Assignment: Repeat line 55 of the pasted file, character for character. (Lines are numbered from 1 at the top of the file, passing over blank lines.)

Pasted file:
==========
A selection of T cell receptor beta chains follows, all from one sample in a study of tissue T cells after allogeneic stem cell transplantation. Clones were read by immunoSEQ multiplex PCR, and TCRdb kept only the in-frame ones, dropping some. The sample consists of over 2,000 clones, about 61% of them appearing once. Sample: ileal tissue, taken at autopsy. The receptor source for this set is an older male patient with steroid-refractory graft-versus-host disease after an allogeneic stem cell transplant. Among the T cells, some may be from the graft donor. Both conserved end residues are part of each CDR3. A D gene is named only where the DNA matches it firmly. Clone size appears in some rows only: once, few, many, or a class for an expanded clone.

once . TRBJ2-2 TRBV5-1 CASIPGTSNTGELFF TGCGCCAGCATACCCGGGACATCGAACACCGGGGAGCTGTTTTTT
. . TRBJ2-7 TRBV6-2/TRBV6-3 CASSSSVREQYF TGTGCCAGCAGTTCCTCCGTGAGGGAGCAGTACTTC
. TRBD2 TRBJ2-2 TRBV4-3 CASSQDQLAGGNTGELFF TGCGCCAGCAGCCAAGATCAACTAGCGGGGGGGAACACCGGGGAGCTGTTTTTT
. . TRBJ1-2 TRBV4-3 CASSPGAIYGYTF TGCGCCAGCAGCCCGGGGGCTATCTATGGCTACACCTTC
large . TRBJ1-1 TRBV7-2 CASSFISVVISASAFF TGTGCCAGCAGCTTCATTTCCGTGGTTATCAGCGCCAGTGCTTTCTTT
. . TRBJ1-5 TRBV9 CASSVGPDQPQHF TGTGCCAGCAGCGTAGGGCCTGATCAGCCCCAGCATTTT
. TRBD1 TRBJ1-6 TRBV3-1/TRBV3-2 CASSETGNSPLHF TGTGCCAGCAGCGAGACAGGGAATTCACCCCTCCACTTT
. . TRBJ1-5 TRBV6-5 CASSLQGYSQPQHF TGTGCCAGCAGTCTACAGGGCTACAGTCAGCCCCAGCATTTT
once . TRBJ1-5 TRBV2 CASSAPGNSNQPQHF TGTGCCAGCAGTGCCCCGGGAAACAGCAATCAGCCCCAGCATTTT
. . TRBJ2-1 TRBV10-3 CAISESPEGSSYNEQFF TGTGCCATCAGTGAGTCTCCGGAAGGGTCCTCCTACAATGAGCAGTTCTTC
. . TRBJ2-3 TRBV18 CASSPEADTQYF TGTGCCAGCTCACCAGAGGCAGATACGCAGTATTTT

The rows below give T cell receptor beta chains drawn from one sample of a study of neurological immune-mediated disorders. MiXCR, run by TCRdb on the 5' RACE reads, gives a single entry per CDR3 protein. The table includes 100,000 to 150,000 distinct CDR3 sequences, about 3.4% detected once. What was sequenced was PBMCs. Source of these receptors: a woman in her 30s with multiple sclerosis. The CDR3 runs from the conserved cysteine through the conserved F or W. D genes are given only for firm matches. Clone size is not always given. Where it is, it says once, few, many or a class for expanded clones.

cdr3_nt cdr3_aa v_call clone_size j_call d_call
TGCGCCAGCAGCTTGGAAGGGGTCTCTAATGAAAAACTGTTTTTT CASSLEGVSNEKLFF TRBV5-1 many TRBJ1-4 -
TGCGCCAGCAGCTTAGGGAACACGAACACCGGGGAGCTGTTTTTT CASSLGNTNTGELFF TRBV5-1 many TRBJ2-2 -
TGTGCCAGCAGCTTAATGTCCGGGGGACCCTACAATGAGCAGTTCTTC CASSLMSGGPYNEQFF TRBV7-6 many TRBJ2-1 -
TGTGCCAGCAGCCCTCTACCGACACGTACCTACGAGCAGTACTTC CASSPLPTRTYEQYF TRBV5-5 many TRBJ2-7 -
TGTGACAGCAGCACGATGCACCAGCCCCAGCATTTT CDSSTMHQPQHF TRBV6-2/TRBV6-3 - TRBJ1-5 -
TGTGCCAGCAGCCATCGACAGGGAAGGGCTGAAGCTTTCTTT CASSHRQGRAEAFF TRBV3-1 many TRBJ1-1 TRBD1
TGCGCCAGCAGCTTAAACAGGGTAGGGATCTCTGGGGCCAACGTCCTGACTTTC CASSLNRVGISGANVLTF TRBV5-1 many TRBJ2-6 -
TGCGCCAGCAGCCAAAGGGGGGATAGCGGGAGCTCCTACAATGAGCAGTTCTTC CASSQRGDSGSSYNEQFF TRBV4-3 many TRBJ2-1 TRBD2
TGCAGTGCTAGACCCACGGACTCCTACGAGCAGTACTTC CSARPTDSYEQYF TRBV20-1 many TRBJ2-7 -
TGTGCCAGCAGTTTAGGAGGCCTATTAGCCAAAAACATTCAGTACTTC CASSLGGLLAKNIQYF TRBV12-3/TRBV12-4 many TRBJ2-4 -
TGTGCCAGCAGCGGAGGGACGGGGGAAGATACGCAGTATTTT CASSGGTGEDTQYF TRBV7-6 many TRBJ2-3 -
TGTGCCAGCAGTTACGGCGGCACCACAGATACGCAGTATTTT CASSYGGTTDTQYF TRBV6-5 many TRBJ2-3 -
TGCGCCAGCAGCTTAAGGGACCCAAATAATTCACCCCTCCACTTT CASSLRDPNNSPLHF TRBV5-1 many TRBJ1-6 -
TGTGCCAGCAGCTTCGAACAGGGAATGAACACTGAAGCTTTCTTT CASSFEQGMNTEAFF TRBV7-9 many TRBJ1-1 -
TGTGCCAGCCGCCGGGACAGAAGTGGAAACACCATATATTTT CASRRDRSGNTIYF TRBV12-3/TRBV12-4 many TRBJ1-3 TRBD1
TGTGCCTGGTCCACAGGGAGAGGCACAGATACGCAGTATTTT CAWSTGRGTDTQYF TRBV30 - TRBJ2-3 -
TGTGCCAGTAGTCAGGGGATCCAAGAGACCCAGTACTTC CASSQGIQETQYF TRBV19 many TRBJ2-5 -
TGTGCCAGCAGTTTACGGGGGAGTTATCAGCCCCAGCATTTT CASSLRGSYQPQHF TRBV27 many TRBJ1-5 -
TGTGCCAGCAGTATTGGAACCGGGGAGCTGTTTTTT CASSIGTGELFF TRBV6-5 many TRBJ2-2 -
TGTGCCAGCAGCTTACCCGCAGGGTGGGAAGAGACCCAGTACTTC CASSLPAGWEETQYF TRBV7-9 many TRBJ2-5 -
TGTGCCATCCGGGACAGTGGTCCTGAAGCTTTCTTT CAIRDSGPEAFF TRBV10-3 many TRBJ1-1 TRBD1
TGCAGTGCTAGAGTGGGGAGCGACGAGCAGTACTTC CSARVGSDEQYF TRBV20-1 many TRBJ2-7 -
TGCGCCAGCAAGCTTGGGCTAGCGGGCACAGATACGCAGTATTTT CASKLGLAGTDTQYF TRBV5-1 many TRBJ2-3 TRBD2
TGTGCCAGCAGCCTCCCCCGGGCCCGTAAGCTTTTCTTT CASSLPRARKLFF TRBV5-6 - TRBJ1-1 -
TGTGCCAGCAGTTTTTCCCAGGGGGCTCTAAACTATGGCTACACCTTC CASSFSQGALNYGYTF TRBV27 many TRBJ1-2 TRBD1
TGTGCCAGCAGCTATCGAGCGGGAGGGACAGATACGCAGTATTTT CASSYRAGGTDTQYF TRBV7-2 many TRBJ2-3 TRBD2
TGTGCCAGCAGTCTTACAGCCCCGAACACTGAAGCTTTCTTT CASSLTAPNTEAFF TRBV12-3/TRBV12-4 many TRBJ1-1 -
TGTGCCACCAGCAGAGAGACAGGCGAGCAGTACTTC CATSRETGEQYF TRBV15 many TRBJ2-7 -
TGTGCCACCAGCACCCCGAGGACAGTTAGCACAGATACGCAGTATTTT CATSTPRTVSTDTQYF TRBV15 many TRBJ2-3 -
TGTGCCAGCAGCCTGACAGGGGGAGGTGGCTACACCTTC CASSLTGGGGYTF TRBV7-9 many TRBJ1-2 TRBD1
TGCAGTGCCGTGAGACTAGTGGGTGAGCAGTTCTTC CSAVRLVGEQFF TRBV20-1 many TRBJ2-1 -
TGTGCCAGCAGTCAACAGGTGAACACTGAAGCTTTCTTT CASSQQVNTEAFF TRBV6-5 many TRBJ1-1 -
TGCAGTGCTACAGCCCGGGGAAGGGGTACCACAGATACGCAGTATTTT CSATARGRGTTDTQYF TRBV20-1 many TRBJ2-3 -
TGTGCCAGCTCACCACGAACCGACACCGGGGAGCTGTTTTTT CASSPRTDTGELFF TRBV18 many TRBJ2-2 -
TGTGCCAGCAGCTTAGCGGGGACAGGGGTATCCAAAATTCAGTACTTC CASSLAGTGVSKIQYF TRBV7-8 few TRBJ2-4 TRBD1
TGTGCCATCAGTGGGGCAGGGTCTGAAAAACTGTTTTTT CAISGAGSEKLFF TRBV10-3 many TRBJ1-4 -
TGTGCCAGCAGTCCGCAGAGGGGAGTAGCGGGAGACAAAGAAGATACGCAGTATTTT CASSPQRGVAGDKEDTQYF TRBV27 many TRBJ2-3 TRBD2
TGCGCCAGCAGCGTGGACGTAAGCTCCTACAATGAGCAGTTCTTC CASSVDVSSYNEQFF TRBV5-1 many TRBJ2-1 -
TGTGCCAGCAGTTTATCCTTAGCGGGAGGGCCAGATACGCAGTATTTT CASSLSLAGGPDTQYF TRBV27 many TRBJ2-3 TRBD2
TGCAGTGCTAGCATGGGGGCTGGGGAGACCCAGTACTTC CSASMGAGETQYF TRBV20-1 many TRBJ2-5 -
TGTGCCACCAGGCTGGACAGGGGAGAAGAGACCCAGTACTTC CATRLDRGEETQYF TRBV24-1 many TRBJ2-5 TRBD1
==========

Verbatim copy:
TGTGCCACCAGGCTGGACAGGGGAGAAGAGACCCAGTACTTC CATRLDRGEETQYF TRBV24-1 many TRBJ2-5 TRBD1